Lab Guide to Quantitative Research Methods in Political Science, Public Policy & Public Administration
Joe Ripberger, Cody Adams, Alex Davis, and Josie Davis
This book is a companion to Quantitative Research Methods for Political Science, Public Policy and Public Administration (With Applications in R): 3rd Edition, an open-source text book that is available here: https://hdl.handle.net/11244/52244. It grew from our experiences teaching introductory and intermediate quantitative methods classes for graduate students in Political Science and Public Policy at the University of Oklahoma. We teach these courses using aformat that pairs seminars on theory and statistics withexercises that focus on applications in
R. We use the text book to motivate seminars and this book to guide exercises. The book is written in
R Markdown and
bookdown. While a "complete" copy of the book is available, we suggest that students and instructors use the "raw"
.Rmd files forexercises. These materials ara available in our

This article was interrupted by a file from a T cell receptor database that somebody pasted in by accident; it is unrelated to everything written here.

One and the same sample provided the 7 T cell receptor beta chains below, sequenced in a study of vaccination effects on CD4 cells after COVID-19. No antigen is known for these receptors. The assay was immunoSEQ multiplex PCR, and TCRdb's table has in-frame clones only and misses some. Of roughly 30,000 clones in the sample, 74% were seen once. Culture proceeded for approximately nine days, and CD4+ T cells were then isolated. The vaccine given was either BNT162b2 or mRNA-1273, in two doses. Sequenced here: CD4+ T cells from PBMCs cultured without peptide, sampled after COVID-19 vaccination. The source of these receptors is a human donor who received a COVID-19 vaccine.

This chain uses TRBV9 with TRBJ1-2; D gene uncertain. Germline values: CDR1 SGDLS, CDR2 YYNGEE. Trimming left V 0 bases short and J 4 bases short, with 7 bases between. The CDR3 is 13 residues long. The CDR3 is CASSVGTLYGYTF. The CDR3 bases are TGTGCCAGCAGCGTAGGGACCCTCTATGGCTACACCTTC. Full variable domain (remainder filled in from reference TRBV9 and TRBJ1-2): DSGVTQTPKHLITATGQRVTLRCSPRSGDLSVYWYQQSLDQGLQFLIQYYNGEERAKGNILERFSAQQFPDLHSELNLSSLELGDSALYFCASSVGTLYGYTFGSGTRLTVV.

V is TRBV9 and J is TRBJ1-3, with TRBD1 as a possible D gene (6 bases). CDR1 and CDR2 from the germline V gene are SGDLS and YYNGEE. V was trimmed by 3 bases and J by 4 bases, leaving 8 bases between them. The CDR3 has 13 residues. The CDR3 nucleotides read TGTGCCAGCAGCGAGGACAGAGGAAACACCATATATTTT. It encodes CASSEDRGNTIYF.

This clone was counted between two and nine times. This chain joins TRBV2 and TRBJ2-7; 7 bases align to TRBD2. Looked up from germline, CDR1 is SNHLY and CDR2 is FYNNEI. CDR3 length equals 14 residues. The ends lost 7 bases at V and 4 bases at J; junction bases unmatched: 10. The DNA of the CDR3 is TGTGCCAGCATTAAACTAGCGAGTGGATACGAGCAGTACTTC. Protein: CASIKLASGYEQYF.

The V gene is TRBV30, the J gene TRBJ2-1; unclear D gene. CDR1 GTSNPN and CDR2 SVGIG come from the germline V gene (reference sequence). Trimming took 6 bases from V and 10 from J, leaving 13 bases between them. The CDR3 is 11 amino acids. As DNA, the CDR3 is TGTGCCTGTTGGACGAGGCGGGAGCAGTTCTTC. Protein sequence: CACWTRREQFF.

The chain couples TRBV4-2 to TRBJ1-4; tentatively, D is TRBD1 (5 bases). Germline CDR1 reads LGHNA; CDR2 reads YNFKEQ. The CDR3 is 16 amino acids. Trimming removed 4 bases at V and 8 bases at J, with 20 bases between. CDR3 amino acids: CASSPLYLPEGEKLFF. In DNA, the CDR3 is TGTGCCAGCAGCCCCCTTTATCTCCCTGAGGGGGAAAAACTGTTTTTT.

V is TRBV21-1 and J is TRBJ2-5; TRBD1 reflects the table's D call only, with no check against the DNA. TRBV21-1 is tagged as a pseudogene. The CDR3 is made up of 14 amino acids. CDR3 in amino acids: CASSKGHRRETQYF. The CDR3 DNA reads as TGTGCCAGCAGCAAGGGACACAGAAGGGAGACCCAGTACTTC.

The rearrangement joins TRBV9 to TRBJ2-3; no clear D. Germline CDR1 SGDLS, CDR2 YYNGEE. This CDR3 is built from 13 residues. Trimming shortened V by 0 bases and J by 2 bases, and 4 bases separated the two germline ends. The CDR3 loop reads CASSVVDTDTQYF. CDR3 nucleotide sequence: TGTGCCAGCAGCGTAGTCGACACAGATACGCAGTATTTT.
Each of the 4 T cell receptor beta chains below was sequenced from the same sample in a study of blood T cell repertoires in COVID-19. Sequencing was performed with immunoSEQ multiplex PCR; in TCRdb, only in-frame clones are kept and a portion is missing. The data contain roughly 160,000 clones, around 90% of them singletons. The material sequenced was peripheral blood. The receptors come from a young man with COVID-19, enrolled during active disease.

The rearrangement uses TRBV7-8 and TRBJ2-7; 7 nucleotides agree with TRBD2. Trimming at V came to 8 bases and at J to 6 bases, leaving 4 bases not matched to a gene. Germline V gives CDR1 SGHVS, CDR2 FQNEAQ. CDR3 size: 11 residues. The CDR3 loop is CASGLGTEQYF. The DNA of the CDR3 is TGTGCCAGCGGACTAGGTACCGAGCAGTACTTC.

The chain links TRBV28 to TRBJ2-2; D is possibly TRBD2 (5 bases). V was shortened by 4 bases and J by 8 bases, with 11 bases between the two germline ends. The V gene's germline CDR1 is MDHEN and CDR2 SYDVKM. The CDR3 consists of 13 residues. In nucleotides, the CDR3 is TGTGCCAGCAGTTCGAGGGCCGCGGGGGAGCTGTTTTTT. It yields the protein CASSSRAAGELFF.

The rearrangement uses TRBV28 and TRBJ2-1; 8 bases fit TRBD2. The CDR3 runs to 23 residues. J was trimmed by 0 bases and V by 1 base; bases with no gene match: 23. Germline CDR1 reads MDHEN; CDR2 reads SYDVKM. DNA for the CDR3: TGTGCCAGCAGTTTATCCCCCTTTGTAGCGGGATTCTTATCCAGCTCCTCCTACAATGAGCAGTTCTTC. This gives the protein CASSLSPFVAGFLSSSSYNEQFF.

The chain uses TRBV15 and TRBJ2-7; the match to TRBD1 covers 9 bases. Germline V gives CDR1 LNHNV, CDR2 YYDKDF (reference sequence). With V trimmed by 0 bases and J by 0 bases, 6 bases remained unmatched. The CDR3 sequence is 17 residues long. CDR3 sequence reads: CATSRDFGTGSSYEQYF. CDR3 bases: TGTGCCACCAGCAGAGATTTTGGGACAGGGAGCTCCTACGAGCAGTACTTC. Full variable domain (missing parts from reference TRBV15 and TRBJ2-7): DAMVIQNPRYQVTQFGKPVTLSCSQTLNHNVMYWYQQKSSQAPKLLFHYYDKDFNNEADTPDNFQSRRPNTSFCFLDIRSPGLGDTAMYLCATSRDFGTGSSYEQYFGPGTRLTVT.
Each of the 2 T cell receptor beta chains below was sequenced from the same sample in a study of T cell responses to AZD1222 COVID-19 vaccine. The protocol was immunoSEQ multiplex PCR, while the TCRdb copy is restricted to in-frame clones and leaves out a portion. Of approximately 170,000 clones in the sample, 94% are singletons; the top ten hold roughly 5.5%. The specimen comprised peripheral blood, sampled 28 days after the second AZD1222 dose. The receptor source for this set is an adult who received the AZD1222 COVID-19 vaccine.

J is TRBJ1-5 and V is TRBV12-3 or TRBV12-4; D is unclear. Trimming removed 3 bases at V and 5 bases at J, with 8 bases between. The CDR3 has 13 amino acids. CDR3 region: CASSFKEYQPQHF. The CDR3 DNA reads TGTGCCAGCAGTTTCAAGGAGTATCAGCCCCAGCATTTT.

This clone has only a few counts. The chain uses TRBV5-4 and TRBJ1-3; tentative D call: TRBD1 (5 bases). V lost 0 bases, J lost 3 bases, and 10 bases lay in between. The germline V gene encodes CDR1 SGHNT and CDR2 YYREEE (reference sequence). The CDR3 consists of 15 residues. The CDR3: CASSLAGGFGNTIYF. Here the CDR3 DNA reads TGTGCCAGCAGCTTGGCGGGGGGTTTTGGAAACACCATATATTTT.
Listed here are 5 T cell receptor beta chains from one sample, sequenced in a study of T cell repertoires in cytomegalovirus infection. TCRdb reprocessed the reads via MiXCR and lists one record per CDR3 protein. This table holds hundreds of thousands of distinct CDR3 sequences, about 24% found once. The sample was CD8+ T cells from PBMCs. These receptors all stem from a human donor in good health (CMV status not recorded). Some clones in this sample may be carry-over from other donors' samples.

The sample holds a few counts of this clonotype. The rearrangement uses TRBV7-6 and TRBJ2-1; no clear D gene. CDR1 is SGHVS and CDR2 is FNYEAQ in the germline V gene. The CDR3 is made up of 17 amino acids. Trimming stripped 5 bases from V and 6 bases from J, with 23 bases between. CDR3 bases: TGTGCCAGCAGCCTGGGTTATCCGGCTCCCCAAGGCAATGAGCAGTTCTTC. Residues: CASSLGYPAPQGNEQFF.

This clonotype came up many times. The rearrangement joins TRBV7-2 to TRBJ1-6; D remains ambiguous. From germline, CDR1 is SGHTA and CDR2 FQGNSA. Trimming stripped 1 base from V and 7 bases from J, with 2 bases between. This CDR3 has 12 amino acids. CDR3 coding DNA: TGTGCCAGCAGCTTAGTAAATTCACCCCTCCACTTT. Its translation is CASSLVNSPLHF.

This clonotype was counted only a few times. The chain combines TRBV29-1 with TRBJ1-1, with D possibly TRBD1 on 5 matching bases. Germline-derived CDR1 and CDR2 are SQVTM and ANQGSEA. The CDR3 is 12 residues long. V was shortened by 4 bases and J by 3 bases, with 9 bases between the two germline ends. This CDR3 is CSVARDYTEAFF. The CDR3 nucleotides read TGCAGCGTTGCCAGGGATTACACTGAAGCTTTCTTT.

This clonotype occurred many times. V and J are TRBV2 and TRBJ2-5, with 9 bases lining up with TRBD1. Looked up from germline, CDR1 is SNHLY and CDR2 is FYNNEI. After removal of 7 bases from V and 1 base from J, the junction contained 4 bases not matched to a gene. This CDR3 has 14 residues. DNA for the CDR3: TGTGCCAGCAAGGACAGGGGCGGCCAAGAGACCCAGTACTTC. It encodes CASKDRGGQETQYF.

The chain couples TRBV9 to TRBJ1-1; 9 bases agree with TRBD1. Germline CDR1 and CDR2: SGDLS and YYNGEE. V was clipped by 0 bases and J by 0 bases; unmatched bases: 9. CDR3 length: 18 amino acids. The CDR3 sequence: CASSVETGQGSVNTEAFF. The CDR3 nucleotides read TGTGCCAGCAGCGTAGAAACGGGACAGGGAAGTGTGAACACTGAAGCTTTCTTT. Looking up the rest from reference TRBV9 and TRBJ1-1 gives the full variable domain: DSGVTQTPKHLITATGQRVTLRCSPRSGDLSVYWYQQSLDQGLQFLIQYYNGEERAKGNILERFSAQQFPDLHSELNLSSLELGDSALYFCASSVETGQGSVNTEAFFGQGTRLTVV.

GitHub repository (https://github.com/ripberjt/qrmlabs).
Currently, the labs use survey data from the Meso-Scale Integrated Socio-geographic Network (M-SISNet) to explain concepts and methods. The M-SISNet is a quarterly survey of approximately 1,500 households in Oklahoma that is conducted with support of the National Science Foundation (Grant No. IIA-1301789). One wave of M-SISNet data is available in our
GitHub repository. Readers can learn more about the project and download the remaining waves here: http://crcm.ou.edu/epscordata/. We welcome students and instructors to explore and use these data, but we also encourage instructors to modify the book by incorporating data that is more relevant to the course they are teaching.
By intent, this book represents an open-ended group project that changes over time as new ideas and new instructors become involved in teaching graduate methods in the University of Oklahoma Political Science Department. Early ideas and materials came from Hank Jenkins-Smith who began teaching these courses (in R) in 2010. Graduate assistants Matthew Nowlin, Tyler Hughes, Aaron Fister were responsible for developing the labs for Hank's courses. Joseph Ripberger began teaching these courses in 2015. Wesley Wehde was responsible for updating the labs for his courses. After many years of informal development, Alexander Davis and Cody Adams took the labs and turned them in to this book. We thank everyone, especially our students, for helping us write and continue to improve this book.
The HTML version is viewable via http://htmlpreview.github.io/?https://github.com/ripberjt/qrmlabs/blob/master/_book/index.html.